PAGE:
The new AMC original historical drama series THE TERROR is based on an 1845 British Royal Navy expedition to the Arctic that never returned.
Over 100 men set sail on two ships—The Terror and The Erebus—searching for the Northwest Passage, which would open up a trade route between Europe and Asia. Veteran polar explorer, Sir John Franklin, led the expeditions. The Terror and Erebus seemed to have vanished, the entire crew dead, until the ships were discovered in 2014 and 2016 in near-pristine condition. THE TERROR is a fictionalized account of what happened to the expedition crew, including their ships becoming icebound, unfriendly encounters with the Inuit, a paranormal creature that stalks their camp, mass lead poisoning, and ultimately cannibalism.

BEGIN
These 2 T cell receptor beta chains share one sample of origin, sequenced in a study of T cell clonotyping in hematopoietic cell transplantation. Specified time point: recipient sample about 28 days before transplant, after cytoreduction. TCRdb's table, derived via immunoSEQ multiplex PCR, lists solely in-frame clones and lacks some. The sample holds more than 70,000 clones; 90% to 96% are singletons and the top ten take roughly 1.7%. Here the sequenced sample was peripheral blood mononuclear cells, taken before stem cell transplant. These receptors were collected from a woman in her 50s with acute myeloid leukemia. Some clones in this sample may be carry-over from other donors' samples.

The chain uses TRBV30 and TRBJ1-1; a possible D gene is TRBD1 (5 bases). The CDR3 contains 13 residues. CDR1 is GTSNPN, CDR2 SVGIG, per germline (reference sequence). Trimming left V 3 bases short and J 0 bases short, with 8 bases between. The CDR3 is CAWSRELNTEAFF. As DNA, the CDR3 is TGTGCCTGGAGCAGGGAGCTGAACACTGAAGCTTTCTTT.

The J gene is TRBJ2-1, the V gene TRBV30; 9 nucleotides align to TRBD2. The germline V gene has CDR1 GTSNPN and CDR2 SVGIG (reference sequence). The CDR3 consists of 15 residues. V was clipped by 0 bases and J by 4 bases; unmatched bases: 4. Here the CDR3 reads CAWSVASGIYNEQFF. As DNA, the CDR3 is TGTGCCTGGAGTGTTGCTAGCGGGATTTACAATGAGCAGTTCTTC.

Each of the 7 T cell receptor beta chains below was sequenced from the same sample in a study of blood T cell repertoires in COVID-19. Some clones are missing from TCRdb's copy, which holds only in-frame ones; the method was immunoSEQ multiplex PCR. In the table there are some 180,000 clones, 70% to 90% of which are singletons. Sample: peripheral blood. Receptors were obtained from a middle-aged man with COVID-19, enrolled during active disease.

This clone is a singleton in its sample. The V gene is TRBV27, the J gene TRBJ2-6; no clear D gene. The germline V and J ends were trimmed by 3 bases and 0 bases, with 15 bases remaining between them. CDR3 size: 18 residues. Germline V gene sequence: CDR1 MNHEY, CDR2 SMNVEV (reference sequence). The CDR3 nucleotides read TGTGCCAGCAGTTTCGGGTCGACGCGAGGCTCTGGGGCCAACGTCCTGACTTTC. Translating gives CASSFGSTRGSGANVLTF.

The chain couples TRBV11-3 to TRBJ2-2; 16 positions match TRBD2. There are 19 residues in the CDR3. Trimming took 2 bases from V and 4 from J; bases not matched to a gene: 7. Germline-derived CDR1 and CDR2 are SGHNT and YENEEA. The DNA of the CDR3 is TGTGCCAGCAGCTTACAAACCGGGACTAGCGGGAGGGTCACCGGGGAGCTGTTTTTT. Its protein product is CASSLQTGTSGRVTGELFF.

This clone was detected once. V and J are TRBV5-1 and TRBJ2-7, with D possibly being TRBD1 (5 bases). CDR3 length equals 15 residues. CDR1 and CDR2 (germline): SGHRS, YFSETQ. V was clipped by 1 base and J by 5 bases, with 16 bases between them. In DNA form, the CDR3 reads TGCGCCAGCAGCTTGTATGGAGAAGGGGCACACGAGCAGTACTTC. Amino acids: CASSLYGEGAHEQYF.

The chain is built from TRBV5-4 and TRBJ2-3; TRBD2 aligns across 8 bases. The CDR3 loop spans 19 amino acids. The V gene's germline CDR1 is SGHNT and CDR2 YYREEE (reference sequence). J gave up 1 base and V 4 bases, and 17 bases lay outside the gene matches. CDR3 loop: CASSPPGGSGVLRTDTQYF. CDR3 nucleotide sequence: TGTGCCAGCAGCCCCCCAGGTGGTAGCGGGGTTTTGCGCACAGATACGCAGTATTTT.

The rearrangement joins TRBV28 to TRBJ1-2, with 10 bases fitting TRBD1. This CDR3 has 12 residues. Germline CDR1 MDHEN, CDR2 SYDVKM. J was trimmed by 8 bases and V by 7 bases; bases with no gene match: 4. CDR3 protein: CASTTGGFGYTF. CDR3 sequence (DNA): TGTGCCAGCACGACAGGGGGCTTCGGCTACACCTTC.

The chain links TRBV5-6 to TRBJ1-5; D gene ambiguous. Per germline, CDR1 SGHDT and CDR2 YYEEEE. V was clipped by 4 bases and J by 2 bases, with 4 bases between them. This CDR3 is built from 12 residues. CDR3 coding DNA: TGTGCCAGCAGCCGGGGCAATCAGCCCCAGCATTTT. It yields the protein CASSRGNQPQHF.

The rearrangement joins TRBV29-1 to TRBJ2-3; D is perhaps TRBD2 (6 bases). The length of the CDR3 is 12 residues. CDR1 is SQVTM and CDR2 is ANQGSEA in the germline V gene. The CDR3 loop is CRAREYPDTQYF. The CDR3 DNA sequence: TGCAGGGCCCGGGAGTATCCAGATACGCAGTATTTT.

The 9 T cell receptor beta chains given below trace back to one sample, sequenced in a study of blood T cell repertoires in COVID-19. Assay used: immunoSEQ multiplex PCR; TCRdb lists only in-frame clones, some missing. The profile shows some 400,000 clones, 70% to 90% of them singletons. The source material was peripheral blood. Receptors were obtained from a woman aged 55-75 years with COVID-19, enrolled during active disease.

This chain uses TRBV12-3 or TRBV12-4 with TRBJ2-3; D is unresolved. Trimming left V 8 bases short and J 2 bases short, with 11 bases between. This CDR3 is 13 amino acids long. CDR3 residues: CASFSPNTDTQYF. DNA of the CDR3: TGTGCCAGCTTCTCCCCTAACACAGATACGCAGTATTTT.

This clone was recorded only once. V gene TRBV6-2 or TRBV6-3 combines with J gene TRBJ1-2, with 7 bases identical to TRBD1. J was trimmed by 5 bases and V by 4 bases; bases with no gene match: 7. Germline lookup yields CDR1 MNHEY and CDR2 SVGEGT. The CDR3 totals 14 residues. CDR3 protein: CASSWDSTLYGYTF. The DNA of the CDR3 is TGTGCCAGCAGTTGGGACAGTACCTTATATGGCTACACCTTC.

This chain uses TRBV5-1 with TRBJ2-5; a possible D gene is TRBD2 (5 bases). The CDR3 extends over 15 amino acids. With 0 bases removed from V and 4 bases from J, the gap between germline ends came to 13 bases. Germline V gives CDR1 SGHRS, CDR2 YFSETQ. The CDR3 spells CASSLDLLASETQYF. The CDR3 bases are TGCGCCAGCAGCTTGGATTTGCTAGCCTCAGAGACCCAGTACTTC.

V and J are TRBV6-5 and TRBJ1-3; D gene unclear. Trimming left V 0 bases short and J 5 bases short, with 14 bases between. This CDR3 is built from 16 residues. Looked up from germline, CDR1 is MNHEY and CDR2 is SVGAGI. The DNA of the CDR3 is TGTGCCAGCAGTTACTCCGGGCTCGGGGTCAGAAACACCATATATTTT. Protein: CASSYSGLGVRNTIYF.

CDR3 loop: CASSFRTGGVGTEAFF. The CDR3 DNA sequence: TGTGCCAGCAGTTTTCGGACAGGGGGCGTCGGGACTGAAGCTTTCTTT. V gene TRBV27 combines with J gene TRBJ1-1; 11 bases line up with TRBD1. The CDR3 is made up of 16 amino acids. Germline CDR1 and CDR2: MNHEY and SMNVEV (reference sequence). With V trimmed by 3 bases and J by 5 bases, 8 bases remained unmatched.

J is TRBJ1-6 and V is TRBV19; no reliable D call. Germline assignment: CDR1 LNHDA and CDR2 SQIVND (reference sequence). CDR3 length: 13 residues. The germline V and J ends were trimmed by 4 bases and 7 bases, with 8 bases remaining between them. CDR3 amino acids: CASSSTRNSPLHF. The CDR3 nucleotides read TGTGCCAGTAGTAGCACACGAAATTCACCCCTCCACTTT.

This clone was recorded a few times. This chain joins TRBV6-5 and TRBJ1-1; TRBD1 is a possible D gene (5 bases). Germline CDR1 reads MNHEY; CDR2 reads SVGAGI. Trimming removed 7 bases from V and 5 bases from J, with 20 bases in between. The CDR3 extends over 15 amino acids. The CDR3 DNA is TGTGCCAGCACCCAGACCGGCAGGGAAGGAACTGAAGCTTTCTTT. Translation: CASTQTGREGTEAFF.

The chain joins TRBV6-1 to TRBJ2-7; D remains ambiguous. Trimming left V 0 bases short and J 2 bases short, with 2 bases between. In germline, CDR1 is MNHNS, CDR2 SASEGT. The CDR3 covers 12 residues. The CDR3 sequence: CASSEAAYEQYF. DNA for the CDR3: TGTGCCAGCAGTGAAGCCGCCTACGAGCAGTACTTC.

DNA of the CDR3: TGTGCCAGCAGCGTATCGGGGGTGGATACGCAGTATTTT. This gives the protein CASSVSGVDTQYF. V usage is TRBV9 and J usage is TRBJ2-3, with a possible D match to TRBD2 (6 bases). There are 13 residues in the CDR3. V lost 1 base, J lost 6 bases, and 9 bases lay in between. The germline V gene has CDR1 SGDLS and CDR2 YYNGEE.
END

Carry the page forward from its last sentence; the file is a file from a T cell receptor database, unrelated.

THE TERROR is adapted from Dan Simmons’ horror novel of the same name. It is ten episodes, now available on Blu Ray, and stars Jared Harris (THE CROWN), Tobias Menzies (GAME OF THRONES), Adam Nagitis (HAPPY VALLEY), Nive Nielsen (THE NEW WORLD), and Ciarán Hinds (ROME). David Kajganich and Soo Hugh were showrunners, and Max Borenstein, and Alexander Woo developed the show. It Is written by Kajganich, Andres Fischer-Centeno, Josh Parkinson, and Vinnie Wilhelm. It is produced in part by Ridley Scott’s Scott Free Productions. THE TERROR is an anthology, and has just been renewed for a second season which will focus on a west-coast Japanese-American community during World War II.